Awnings for Decks

Adding awnings for decks or patios is a great way to increase the enjoyment and comfort that you and the family can receive while spending time outdoors. It’s also one of the more efficient ways to address high costs of electricity in the summer, by helping to offset the need for running the air conditioning. Indeed, installing awnings for home use may just be one of the most efficient ways to lower your utility bills and heighten the livability of your yard at the same time.

It’s not just functionality that benefits from awnings either, there are other impacts as well. Often there is an abrupt disconnect between “inside” and “out” where the environment changes dramatically for those trans-versing the boundary between the two. With an awning for your deck, you help to meld the “inside” and the “out” together to soften that boundary and make for a better gradient to soften the impact of moving from one to the other.

Much the same effect can be had visually as environmentally as well. Awnings can give your deck a hybrid look that’s somewhere in between the confines of the house, and the open air of the yard. This helps the house and landscaping to look like they fit together better, by blurring the boundary between them. At the same time, you can introduce new and vibrant colors to the mix with the canopy of your awning if you like. Awnings often look quite good with bold colors and patterns. Just be careful not to overdue it, you don’t want to detract from the rest of the landscaping and house.

Passive Energy Efficiency

When talking about energy efficiency implications of awnings for decks and patios, it’s important to note that the effects can vary drastically in regards to the orientation of the house and features. This is due to that fact that in the Northern hemisphere, the sun is in the Southern half of the sky, and the afternoon sun in the Western sky is more of a concern when it comes to heating than the morning sun from the East. All this means that awnings or other coverings that limit sunlight are most effective on the South and West faces of your home, and may not make much difference in regards to energy efficiency if on the North or East.

For that reason, if you wish to help reduce your energy bills and make your home more environmentally friendly, it is important to design the features of your house to take advantage of this situation. An awning on a South facing deck can help to reduce the amount of energy from the sun hitting the house, and can do so in rather dramatic fashion.

The Details of Awnings’ Impact on Air Conditioning

To understand just how big a deal this can be, we need to get a bit technical. Direct sunlight varies in intensity throughout the year and even through the day, but in general will apply about 1000 watts (or one kilowatt) of energy per square meter. This is quite a lot of energy as on average, most homes will only use about 2 to 3 kilowatts per hour on average. However when running an air conditioner, that number can go up quite a bit. A standard air conditioner may use around 6 kilowatts of electricity. More than the rest of the house combined in most cases!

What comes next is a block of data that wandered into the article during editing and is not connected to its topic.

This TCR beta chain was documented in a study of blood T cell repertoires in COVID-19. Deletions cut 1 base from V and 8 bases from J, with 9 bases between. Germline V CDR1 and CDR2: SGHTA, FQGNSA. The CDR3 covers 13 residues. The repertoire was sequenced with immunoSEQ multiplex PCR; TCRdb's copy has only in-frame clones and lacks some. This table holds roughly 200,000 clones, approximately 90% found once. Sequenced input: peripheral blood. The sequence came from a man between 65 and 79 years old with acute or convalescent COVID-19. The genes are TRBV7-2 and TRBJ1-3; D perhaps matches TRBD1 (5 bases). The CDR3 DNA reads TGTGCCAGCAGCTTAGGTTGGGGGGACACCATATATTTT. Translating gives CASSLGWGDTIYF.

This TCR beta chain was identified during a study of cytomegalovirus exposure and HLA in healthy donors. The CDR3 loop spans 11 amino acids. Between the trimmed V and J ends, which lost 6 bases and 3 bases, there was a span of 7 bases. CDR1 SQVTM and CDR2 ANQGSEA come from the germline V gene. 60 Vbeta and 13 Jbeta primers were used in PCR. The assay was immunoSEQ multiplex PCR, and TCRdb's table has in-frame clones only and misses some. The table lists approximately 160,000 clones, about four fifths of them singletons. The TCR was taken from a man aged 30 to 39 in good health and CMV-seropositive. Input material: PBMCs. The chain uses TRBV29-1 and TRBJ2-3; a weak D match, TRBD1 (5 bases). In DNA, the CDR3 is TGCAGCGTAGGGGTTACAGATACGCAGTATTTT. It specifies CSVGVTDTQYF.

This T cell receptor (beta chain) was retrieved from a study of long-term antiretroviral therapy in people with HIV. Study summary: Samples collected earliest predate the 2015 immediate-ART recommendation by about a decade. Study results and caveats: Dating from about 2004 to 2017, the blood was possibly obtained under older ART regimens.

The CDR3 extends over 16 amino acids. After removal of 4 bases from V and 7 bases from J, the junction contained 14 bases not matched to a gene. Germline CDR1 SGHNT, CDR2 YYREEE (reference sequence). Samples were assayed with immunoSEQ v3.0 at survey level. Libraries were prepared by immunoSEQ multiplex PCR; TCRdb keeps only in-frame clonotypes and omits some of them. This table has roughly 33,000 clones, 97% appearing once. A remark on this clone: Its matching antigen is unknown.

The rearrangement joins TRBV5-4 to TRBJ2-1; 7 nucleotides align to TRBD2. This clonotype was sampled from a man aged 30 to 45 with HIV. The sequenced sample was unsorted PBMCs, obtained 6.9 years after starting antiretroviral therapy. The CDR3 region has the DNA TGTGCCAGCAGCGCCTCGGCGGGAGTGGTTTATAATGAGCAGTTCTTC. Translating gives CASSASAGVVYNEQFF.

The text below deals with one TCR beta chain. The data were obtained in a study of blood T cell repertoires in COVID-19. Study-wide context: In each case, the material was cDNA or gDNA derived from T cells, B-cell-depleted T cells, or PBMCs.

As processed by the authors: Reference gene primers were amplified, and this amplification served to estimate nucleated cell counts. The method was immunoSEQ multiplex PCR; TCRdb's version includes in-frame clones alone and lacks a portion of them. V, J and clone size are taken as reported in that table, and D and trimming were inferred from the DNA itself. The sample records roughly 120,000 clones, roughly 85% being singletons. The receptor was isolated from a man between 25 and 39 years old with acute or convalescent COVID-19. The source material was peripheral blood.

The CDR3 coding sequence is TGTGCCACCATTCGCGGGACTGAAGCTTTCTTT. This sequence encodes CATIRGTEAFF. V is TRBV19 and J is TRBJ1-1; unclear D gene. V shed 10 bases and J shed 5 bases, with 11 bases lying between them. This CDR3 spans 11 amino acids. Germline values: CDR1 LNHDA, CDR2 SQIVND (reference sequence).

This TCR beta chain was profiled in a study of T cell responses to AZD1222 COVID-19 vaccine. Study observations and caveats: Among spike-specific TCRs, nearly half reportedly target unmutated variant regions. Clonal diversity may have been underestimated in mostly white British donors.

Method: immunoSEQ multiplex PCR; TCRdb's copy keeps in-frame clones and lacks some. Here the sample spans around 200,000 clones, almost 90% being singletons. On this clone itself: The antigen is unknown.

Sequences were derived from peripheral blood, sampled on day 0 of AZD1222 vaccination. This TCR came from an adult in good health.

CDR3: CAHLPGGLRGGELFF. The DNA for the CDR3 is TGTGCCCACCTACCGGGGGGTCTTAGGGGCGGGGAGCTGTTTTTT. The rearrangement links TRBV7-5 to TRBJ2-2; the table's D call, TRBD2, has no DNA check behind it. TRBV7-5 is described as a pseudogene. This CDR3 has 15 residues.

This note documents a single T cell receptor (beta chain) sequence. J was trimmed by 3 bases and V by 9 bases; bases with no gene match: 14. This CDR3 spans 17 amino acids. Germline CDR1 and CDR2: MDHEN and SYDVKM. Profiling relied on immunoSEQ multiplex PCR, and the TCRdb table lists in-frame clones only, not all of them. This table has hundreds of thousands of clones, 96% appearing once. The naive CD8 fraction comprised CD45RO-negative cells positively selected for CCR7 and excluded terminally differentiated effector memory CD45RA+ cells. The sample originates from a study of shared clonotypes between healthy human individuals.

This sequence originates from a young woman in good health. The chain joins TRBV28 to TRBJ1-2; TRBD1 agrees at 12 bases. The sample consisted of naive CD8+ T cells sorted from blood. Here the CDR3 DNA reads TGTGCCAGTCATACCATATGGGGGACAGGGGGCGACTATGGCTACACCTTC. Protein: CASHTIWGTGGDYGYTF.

To offset that, awnings for decks and even windows can help to reduce the amount of warming energy coming into the house, and they accomplish this passively. A 3’x5′ window is a bit more than one square meter, and so can let in about 1 kilowatt when the sun is directly shining through it. A window will block some of that energy, especially if there are screens, but still it can be quite a savings if you can keep the direct sunlight out altogether.

Also, even though most homes have pretty good insulation, some of that heat that is building up on the exterior of the siding can still bleed through and warm the interior of the house. All this means is that a medium sized 15’x10′ blocks about 14 square meters of sunlight, or 14 kilowatts!

Now of course not all of that energy would have been applied to the house, much of the shading is on the deck itself. Not to mention that not all awnings will block 100% of the sunlight. Aluminum awnings for decks will block all the sunlight, but at the same time may radiate heat downward. Canvas awnings on the other hand will allow some light through, but also allow heat to flow up through the awning and escape. In any case, not all of the energy would have entered into the house anyways, as the insulation in the walls would have kept much of it out. But still, it’s not a stretch for such an awning to make a difference of 2 or even 3 kilowatts during the hottest portions of the day. That means you may be able to cut your air conditioning down by half! That can be a dramatic savings on your electric bills, and may even be able to pay for the awning over time.

The Ins and Outs of Retractable Awnings

Perhaps the biggest consideration when it comes to awnings is not if they are worth getting, but which of the many types will be best for your needs. Permanent awnings for decks and patios have a lot to offer, but at the same time will close off the sky permanently too. Sometimes it can be nice to open things up, like when you want to watch the sunset or look at the stars from the comfort of your deck.

For this reason retractable awnings for decks are very popular. You can have the cool shade when you want it, and when you don’t you can retract the awning and have the open sky to enjoy. There’s a lot of choices in this regard too, as manual awnings for decks compete with motorized ones. Which is right for you is often more a matter of preference than any hard evidence.

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